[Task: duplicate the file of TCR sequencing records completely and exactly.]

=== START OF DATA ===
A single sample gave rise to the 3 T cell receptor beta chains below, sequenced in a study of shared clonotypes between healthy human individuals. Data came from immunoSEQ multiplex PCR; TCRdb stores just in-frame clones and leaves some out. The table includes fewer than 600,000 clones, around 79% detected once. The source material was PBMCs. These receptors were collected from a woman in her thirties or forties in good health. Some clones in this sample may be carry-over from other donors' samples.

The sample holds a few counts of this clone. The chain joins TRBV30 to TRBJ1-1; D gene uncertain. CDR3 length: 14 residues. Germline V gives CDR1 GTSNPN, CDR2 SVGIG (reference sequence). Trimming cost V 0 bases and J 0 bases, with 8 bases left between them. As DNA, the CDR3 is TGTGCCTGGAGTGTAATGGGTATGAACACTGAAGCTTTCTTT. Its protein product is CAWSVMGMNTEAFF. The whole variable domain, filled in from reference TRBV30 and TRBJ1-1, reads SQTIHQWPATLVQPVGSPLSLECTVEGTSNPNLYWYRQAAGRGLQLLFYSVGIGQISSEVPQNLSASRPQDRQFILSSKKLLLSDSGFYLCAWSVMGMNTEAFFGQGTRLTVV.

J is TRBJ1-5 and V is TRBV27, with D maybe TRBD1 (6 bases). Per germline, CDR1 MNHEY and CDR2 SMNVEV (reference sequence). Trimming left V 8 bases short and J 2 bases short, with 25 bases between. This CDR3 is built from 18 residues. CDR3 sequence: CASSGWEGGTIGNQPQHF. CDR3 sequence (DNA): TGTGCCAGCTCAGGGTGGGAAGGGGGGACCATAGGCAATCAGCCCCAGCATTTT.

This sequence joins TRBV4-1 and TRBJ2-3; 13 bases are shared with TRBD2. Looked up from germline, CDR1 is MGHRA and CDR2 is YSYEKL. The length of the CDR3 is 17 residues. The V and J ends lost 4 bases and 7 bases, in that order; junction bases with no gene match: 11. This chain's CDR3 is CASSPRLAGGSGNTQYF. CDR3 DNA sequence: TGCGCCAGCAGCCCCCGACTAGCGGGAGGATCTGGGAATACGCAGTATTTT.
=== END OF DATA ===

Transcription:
A single sample gave rise to the 3 T cell receptor beta chains below, sequenced in a study of shared clonotypes between healthy human individuals. Data came from immunoSEQ multiplex PCR; TCRdb stores just in-frame clones and leaves some out. The table includes fewer than 600,000 clones, around 79% detected once. The source material was PBMCs. These receptors were collected from a woman in her thirties or forties in good health. Some clones in this sample may be carry-over from other donors' samples.

The sample holds a few counts of this clone. The chain joins TRBV30 to TRBJ1-1; D gene uncertain. CDR3 length: 14 residues. Germline V gives CDR1 GTSNPN, CDR2 SVGIG (reference sequence). Trimming cost V 0 bases and J 0 bases, with 8 bases left between them. As DNA, the CDR3 is TGTGCCTGGAGTGTAATGGGTATGAACACTGAAGCTTTCTTT. Its protein product is CAWSVMGMNTEAFF. The whole variable domain, filled in from reference TRBV30 and TRBJ1-1, reads SQTIHQWPATLVQPVGSPLSLECTVEGTSNPNLYWYRQAAGRGLQLLFYSVGIGQISSEVPQNLSASRPQDRQFILSSKKLLLSDSGFYLCAWSVMGMNTEAFFGQGTRLTVV.

J is TRBJ1-5 and V is TRBV27, with D maybe TRBD1 (6 bases). Per germline, CDR1 MNHEY and CDR2 SMNVEV (reference sequence). Trimming left V 8 bases short and J 2 bases short, with 25 bases between. This CDR3 is built from 18 residues. CDR3 sequence: CASSGWEGGTIGNQPQHF. CDR3 sequence (DNA): TGTGCCAGCTCAGGGTGGGAAGGGGGGACCATAGGCAATCAGCCCCAGCATTTT.

This sequence joins TRBV4-1 and TRBJ2-3; 13 bases are shared with TRBD2. Looked up from germline, CDR1 is MGHRA and CDR2 is YSYEKL. The length of the CDR3 is 17 residues. The V and J ends lost 4 bases and 7 bases, in that order; junction bases with no gene match: 11. This chain's CDR3 is CASSPRLAGGSGNTQYF. CDR3 DNA sequence: TGCGCCAGCAGCCCCCGACTAGCGGGAGGATCTGGGAATACGCAGTATTTT.